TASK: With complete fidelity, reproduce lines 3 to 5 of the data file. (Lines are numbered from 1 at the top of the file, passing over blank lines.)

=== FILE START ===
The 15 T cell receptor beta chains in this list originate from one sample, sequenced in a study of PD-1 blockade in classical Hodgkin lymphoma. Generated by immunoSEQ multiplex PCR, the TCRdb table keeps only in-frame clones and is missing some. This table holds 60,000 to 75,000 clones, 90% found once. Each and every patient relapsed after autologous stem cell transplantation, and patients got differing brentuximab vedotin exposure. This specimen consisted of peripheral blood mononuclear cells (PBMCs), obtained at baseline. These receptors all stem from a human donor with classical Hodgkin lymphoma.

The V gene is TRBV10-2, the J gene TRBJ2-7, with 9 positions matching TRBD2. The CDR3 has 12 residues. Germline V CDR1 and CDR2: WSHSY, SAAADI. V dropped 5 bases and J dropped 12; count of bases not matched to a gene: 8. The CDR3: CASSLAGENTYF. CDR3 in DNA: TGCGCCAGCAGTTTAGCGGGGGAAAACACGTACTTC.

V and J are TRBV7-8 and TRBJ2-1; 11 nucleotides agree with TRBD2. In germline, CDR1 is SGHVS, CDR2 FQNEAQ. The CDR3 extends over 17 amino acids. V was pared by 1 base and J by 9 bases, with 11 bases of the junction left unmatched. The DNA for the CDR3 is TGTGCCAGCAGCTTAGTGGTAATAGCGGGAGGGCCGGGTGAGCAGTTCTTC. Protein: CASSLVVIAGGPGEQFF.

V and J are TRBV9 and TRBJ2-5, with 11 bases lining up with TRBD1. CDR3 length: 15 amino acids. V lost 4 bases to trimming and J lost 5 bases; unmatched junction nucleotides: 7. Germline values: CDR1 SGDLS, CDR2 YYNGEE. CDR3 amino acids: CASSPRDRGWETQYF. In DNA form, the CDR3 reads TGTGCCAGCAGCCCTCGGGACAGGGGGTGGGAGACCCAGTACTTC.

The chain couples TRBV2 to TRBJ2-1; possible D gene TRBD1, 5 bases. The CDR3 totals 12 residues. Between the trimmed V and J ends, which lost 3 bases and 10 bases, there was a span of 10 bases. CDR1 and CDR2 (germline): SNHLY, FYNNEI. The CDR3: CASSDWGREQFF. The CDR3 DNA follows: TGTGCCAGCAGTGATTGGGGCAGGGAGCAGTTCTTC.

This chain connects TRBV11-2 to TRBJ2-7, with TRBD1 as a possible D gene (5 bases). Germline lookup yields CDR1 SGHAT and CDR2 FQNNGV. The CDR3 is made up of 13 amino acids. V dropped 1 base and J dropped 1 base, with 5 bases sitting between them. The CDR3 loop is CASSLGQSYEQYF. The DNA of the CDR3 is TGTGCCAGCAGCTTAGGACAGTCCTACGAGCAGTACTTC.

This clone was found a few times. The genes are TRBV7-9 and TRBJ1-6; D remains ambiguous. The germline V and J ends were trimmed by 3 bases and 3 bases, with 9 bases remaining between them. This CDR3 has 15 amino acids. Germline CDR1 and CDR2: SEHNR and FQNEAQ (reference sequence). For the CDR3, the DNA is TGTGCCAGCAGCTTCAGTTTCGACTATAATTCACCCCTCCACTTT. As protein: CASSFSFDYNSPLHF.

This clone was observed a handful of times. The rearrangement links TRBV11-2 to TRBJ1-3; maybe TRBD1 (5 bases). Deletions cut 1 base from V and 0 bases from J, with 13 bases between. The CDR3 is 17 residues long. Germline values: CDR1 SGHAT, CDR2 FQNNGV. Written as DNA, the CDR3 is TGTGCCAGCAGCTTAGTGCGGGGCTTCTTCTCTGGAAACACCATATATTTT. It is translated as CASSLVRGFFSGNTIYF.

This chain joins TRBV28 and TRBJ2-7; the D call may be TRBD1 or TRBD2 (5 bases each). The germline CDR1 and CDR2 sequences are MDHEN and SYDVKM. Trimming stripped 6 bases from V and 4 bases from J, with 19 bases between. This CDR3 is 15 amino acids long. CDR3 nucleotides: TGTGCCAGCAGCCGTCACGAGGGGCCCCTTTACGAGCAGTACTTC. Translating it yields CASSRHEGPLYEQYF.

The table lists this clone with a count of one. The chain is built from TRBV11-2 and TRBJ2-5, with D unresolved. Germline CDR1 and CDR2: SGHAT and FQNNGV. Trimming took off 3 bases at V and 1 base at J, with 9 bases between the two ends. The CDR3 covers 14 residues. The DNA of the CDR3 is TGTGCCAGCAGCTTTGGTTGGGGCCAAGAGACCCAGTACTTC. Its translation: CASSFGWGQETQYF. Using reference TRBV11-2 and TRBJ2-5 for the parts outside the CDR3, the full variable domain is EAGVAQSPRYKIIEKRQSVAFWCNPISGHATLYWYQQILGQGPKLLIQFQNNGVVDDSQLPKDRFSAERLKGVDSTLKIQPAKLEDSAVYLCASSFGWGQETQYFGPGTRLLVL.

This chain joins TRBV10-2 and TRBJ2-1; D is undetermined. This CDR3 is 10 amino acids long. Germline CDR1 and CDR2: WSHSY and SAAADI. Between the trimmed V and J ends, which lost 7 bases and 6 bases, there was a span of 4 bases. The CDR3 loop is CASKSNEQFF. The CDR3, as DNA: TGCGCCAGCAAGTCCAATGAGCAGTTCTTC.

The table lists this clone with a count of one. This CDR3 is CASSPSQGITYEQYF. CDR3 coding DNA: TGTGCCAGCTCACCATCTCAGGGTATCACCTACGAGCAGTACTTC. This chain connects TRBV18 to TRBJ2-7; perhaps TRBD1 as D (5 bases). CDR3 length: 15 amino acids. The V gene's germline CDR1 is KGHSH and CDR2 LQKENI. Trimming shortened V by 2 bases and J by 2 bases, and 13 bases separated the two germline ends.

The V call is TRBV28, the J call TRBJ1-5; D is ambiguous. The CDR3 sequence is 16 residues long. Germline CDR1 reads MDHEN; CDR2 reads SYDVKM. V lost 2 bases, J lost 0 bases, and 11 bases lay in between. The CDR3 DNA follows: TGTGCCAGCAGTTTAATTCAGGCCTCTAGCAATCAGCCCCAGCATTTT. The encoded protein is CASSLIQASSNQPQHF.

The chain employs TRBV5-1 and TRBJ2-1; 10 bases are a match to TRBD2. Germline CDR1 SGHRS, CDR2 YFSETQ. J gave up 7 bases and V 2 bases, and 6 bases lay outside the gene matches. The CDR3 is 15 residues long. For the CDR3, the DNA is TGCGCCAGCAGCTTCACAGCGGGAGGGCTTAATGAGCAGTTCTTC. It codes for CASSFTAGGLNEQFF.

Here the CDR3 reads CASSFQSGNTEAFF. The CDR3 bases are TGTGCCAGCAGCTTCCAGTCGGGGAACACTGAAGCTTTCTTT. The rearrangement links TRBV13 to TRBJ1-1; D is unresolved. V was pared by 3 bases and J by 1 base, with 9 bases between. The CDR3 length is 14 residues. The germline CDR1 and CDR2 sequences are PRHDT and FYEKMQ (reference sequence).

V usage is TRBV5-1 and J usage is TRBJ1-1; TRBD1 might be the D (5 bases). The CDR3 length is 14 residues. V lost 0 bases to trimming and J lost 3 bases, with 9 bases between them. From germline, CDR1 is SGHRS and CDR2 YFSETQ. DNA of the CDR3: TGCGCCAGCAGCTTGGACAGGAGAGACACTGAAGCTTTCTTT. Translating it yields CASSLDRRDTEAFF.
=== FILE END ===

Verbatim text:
V and J are TRBV7-8 and TRBJ2-1; 11 nucleotides agree with TRBD2. In germline, CDR1 is SGHVS, CDR2 FQNEAQ. The CDR3 extends over 17 amino acids. V was pared by 1 base and J by 9 bases, with 11 bases of the junction left unmatched. The DNA for the CDR3 is TGTGCCAGCAGCTTAGTGGTAATAGCGGGAGGGCCGGGTGAGCAGTTCTTC. Protein: CASSLVVIAGGPGEQFF.

V and J are TRBV9 and TRBJ2-5, with 11 bases lining up with TRBD1. CDR3 length: 15 amino acids. V lost 4 bases to trimming and J lost 5 bases; unmatched junction nucleotides: 7. Germline values: CDR1 SGDLS, CDR2 YYNGEE. CDR3 amino acids: CASSPRDRGWETQYF. In DNA form, the CDR3 reads TGTGCCAGCAGCCCTCGGGACAGGGGGTGGGAGACCCAGTACTTC.

The chain couples TRBV2 to TRBJ2-1; possible D gene TRBD1, 5 bases. The CDR3 totals 12 residues. Between the trimmed V and J ends, which lost 3 bases and 10 bases, there was a span of 10 bases. CDR1 and CDR2 (germline): SNHLY, FYNNEI. The CDR3: CASSDWGREQFF. The CDR3 DNA follows: TGTGCCAGCAGTGATTGGGGCAGGGAGCAGTTCTTC.